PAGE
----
I’m one. You may be one too. You certainly know a few. “Millennials” is the widely accepted term of reference for roughly 14 million people in the UK today.
Technically, it’s my job to understand “millennials” because I’ve been writing about my generation’s financial prospects for the past seven years. When I first started in my early 20s, though, I hardly ever used to hear the term “millennial”. Frankly, I don’t think young workers were influential enough to be defined so routinely. But as we came of age, we started buying stuff, and expressing opinions, and even voting. Suddenly, we became a bit more important. So we needed a convenient description that could be used by companies, politicians, self-help experts and the odd controversialist. Quick! What about millennial? That’ll do. If you can pop “snowflake”, “entitled” and “avocado brunch” in there, all the better.
No matter that the term is weird and misleading. Why “millennial”? What was so significant about the millennium for us as opposed to any other living human? The M word was likely to have been coined by William Strauss and Neil Howe in the US in 1987 to describe those leaving school around 2000. And yet it came to encompass pretty much any human being born between 1982 and 2000. Why?
Maybe because 9/11 is seen as the “defining” moment in our young lives. But what about the developmental gap between someone who was 18 at that time compared to an eight year old, with young Americans also having an inevitably different experience from young Brits? And how about the financial crash, and its gigantic impact on our wages and labour prospects? Surely that is about as “defining” as it gets?
No matter. The flawed M word slowly spread from the US to the UK. Now rarely a day goes by when a press release about “millennials” doesn’t ping into my inbox. Their subject lines frequently lecture me on what “millennials” do with their money, laundry, lovers, pets, toenail clippings…
There is no real evidence to support their claims, unless you consider surveys of tiny samples based on leading questions from companies with a vested interest in promoting certain outcomes as being rock solid data. And these claims constantly cancel each other out. One hour, I’ll read that 71 per cent of millennials don’t’ save any money. The next…guess what? 64 per cent of millennials are brilliant savers. Deary me.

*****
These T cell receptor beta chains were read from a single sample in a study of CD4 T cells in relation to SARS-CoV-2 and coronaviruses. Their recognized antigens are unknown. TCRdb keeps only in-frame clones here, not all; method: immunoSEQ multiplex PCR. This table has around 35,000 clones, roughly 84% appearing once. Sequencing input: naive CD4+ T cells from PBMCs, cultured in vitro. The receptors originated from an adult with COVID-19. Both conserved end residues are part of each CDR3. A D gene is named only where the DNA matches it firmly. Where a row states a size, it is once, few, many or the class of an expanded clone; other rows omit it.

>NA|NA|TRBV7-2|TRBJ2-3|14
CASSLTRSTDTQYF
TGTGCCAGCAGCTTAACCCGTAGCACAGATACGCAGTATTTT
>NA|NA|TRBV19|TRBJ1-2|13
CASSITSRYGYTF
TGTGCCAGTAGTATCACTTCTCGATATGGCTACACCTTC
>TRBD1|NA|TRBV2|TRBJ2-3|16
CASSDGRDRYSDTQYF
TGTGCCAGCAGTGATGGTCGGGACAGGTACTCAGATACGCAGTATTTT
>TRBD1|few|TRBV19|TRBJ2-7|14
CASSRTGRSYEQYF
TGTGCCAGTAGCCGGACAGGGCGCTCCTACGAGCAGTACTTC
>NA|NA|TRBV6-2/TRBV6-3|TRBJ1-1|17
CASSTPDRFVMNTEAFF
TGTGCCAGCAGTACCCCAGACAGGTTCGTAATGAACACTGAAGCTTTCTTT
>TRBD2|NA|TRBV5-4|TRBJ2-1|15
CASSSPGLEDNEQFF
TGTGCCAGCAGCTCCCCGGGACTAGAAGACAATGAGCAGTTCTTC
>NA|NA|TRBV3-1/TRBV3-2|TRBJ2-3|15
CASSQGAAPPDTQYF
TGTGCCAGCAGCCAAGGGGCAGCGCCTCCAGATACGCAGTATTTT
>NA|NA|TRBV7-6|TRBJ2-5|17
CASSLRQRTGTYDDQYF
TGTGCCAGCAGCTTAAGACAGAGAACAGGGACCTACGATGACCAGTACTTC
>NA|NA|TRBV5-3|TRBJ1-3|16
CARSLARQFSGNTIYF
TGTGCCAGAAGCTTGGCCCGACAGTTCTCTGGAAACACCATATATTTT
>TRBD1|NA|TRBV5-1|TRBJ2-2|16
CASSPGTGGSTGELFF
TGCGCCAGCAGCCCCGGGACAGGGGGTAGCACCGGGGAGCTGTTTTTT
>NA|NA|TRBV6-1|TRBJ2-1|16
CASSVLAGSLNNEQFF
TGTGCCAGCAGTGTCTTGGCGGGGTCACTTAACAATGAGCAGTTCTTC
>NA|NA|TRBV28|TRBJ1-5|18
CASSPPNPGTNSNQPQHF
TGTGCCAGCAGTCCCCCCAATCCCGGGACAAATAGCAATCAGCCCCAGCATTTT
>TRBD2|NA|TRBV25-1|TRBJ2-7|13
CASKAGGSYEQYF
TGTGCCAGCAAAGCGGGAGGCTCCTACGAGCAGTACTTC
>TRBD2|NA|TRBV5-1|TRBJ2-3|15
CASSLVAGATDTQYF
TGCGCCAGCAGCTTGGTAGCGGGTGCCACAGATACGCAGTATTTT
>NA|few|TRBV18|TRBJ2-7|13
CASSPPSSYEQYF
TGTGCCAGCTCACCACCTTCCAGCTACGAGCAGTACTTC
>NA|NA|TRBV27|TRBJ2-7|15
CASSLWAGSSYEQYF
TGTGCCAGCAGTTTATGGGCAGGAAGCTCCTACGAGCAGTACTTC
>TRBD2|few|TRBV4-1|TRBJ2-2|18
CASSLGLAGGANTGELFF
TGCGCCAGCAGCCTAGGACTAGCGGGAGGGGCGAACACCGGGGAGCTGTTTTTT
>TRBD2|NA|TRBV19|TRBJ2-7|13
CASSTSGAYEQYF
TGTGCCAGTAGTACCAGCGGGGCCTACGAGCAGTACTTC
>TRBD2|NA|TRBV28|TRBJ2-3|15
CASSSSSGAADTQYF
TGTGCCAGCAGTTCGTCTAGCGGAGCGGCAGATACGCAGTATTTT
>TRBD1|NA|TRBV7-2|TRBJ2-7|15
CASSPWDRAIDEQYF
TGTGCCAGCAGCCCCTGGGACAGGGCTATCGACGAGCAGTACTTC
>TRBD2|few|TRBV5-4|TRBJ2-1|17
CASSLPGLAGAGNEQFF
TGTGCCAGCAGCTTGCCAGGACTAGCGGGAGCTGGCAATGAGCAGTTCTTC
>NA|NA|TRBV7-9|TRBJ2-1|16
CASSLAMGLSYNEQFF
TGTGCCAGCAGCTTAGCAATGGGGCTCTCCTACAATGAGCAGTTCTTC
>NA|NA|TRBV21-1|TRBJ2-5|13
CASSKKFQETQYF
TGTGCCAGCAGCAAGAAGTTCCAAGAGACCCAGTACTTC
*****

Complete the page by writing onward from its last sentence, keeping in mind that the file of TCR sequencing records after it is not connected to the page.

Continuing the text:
I hear it frequently said that millennials are shunning traditional workplaces. Yet the official data show only a 1.8 per cent rise in the number of self-employed millennials since 2006. So why do media outlets make copious references to millennials in articles about the “gig economy”? I suspect some rather groovy businesses, relying on dubious labour practices like zero hours contracts under the guise of “giving millennials the working patterns they’ve always dreamed of”, have subliminally influenced lazier journalists to make this tenuous connection.
Reality is more nuanced than people brandishing the M word would have you believe. These people include Simon Sinek, the self-styled motivational speaker whose online critique of infantile millennials generated more than 56 million views on Facebook within four months.
His basic argument – that millennials have been enfeebled by indulgent parents, addiction to technology and unrealistic expectations – is so crude and blatantly self-serving (he is, after all, the expert who will save us from ourselves if we’ll pay him by the hour), I am amazed it wasn’t questioned more vigorously by his intended audience.
How can I have the same life experience as someone belonging to a different class, a different background, a different gender, a different region – even if we happened to be born on the same day, let alone in the same decade? The word “millennial” is too smothering, too often moulded to fit the interests of whoever is using it to be truly meaningful.
What the real data shows us is, in fact, far more interesting. The Bank of Mum and Dad will influence our life prospects far more than any of our millennial traits. A clear divide in prosperity is opening up between those who are receiving financial help from their families, and those who aren’t. We have to keep restating that divide if we’re really going to help young people secure their futures, regardless of what family they were born into. In the meantime, let’s not get distracted by silly and reductive tropes being used mainly by commercial enterprises seeking to further their own interests.